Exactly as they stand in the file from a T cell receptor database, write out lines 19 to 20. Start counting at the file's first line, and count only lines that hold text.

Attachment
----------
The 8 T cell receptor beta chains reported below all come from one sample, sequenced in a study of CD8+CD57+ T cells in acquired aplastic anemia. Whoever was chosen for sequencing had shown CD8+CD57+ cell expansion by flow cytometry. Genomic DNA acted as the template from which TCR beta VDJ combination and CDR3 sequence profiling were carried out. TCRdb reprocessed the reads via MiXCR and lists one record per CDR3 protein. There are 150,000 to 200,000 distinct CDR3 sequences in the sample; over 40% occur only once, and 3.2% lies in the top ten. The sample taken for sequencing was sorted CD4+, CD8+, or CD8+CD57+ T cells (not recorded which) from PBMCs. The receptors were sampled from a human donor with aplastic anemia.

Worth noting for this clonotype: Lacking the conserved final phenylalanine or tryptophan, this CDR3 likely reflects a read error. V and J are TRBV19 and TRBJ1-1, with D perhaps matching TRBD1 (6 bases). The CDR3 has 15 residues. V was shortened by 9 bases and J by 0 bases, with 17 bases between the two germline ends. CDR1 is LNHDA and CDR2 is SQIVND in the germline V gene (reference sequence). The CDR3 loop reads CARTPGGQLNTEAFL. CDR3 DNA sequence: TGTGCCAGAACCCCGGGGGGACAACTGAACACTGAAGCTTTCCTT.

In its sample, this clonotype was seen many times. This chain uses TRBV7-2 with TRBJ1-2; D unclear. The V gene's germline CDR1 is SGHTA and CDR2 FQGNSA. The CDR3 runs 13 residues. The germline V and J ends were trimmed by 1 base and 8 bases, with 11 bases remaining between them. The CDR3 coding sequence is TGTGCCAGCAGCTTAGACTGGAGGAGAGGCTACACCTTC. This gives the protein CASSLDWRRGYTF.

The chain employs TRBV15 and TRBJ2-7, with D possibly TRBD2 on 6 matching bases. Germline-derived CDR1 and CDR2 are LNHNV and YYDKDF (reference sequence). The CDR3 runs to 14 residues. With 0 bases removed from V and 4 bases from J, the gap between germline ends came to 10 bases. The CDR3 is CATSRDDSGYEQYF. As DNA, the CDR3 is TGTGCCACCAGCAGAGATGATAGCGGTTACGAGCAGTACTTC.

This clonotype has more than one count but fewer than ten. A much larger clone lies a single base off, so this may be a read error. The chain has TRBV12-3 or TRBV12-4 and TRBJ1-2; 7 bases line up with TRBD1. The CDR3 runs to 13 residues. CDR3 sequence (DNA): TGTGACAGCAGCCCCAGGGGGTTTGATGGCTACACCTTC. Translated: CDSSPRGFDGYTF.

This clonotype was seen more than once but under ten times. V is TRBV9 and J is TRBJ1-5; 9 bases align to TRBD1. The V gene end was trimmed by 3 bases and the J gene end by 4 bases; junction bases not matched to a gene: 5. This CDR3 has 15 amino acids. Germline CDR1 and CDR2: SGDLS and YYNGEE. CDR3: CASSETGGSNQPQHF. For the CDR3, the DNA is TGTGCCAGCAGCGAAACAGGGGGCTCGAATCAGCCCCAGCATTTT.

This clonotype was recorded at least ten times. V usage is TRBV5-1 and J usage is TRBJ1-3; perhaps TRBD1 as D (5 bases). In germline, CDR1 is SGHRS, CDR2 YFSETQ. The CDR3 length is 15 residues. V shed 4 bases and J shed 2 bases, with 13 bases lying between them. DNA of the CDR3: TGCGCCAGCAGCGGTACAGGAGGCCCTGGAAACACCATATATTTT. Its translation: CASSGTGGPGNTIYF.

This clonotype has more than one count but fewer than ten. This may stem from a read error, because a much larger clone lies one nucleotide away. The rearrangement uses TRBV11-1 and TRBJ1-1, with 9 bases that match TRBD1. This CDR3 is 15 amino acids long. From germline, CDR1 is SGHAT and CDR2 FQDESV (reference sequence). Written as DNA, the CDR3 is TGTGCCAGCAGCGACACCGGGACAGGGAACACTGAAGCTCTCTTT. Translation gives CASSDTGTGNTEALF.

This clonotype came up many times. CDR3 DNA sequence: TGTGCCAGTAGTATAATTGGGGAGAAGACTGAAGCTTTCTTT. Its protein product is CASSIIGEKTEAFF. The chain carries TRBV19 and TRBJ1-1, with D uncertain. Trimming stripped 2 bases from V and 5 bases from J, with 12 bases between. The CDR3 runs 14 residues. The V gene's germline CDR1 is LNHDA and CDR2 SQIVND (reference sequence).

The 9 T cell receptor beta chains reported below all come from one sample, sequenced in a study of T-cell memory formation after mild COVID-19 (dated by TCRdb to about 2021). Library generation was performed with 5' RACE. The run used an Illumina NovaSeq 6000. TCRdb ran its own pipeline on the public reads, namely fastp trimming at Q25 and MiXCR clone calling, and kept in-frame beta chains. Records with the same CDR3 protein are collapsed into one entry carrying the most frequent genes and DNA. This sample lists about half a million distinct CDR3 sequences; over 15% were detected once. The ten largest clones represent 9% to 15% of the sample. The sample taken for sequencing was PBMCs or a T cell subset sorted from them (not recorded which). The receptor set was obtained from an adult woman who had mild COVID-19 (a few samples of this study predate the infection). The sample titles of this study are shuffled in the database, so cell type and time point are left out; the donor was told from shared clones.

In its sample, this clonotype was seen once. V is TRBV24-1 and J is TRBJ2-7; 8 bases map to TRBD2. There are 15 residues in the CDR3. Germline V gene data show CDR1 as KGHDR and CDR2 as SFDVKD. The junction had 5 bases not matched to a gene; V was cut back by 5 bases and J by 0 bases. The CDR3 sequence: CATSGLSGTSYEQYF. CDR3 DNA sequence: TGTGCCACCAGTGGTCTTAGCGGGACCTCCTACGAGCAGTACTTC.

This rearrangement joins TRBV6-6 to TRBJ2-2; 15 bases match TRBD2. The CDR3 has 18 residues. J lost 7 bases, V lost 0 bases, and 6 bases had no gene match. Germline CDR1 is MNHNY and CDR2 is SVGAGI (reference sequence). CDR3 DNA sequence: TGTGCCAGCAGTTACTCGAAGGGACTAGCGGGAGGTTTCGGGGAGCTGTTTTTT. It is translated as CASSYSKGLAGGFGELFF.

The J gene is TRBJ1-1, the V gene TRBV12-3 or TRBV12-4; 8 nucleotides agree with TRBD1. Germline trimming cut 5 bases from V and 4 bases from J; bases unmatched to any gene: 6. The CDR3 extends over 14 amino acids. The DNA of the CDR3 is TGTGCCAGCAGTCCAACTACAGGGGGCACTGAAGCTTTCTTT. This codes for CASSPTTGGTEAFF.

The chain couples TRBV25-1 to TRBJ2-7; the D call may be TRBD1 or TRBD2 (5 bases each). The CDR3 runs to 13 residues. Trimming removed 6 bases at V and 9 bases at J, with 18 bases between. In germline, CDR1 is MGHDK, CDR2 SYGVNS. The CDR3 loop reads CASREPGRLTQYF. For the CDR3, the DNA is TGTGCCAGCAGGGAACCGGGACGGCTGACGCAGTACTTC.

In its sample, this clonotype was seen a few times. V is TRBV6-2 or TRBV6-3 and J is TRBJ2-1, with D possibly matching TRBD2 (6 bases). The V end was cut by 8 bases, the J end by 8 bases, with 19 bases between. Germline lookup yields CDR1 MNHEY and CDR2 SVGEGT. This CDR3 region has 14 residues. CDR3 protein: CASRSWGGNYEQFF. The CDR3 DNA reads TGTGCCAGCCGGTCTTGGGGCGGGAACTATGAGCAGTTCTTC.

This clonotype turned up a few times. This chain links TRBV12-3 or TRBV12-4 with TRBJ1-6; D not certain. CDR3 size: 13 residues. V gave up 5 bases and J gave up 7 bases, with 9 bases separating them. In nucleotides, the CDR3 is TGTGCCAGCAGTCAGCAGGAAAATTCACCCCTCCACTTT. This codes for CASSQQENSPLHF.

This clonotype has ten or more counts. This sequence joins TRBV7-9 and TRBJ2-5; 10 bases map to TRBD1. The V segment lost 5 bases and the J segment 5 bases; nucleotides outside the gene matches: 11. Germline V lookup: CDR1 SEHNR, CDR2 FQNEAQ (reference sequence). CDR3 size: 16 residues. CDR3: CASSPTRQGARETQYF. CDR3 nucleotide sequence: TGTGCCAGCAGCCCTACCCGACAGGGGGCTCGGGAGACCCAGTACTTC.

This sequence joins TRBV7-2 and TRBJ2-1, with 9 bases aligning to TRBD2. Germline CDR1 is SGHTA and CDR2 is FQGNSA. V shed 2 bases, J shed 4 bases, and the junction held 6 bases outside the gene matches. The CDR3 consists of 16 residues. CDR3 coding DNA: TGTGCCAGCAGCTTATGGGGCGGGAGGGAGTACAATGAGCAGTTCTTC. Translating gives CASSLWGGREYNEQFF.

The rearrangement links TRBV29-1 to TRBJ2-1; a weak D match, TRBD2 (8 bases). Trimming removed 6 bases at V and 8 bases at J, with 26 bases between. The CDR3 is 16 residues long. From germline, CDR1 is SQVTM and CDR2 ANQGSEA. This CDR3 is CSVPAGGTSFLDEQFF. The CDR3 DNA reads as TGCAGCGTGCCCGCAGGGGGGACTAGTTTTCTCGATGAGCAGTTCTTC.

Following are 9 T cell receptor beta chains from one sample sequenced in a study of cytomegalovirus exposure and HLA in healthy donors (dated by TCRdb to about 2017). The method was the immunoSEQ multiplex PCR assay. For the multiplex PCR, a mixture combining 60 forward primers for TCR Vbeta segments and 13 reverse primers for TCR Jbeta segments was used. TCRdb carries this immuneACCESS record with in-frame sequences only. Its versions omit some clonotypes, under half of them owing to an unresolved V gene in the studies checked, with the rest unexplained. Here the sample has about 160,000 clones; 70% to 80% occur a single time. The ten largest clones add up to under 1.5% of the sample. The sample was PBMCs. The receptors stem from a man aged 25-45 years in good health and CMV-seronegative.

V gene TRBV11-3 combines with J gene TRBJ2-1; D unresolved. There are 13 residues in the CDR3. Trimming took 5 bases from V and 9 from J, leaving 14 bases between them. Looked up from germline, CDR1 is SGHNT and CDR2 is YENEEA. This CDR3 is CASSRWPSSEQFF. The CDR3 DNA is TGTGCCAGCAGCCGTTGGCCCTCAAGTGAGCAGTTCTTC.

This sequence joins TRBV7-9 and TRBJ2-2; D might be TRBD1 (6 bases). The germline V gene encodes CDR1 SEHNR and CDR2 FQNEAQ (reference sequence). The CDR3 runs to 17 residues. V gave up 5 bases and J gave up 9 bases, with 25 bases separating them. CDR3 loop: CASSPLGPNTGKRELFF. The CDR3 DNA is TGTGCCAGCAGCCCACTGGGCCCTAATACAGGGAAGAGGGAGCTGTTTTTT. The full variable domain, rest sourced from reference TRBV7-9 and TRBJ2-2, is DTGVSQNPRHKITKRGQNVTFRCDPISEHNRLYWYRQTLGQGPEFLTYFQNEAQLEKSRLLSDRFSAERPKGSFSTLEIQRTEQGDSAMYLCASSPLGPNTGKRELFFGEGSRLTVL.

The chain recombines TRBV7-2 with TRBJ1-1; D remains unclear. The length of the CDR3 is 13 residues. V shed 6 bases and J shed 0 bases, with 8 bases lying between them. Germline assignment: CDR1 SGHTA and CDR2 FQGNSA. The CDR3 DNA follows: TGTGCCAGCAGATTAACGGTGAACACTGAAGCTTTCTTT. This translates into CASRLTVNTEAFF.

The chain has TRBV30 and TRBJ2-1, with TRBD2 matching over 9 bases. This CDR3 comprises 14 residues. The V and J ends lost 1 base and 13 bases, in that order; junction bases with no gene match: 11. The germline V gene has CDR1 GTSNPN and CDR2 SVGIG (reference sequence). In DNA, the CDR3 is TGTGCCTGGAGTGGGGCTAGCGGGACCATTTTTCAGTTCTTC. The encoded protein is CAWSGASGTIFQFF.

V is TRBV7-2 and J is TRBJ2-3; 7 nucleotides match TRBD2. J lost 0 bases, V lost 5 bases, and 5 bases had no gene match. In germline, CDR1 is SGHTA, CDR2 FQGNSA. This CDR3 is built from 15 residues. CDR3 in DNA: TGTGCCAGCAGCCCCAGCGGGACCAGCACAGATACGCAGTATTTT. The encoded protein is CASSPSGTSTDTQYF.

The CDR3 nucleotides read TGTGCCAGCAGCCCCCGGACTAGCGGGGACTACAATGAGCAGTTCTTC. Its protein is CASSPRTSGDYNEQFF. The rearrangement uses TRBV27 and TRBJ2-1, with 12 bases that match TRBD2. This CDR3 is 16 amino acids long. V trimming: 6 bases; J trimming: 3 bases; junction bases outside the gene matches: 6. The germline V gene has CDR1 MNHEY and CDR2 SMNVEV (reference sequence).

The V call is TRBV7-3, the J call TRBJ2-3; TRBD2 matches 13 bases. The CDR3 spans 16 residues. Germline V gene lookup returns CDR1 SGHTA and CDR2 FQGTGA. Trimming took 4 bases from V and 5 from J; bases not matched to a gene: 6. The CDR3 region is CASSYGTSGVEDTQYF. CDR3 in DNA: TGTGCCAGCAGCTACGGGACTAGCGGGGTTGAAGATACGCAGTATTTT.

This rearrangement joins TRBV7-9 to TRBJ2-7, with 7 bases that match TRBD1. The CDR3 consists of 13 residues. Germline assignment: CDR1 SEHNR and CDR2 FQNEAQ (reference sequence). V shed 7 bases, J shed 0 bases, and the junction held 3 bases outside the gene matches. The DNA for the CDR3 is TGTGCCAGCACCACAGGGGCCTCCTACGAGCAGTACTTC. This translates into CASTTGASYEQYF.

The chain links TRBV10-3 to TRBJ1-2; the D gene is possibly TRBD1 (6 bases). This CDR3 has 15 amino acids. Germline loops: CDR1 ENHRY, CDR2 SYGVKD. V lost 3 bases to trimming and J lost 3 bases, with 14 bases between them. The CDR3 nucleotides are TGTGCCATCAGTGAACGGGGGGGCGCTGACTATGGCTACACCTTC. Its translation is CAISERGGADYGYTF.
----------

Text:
The rearrangement links TRBV29-1 to TRBJ2-1; a weak D match, TRBD2 (8 bases). Trimming removed 6 bases at V and 8 bases at J, with 26 bases between. The CDR3 is 16 residues long. From germline, CDR1 is SQVTM and CDR2 ANQGSEA. This CDR3 is CSVPAGGTSFLDEQFF. The CDR3 DNA reads as TGCAGCGTGCCCGCAGGGGGGACTAGTTTTCTCGATGAGCAGTTCTTC.

Following are 9 T cell receptor beta chains from one sample sequenced in a study of cytomegalovirus exposure and HLA in healthy donors (dated by TCRdb to about 2017). The method was the immunoSEQ multiplex PCR assay. For the multiplex PCR, a mixture combining 60 forward primers for TCR Vbeta segments and 13 reverse primers for TCR Jbeta segments was used. TCRdb carries this immuneACCESS record with in-frame sequences only. Its versions omit some clonotypes, under half of them owing to an unresolved V gene in the studies checked, with the rest unexplained. Here the sample has about 160,000 clones; 70% to 80% occur a single time. The ten largest clones add up to under 1.5% of the sample. The sample was PBMCs. The receptors stem from a man aged 25-45 years in good health and CMV-seronegative.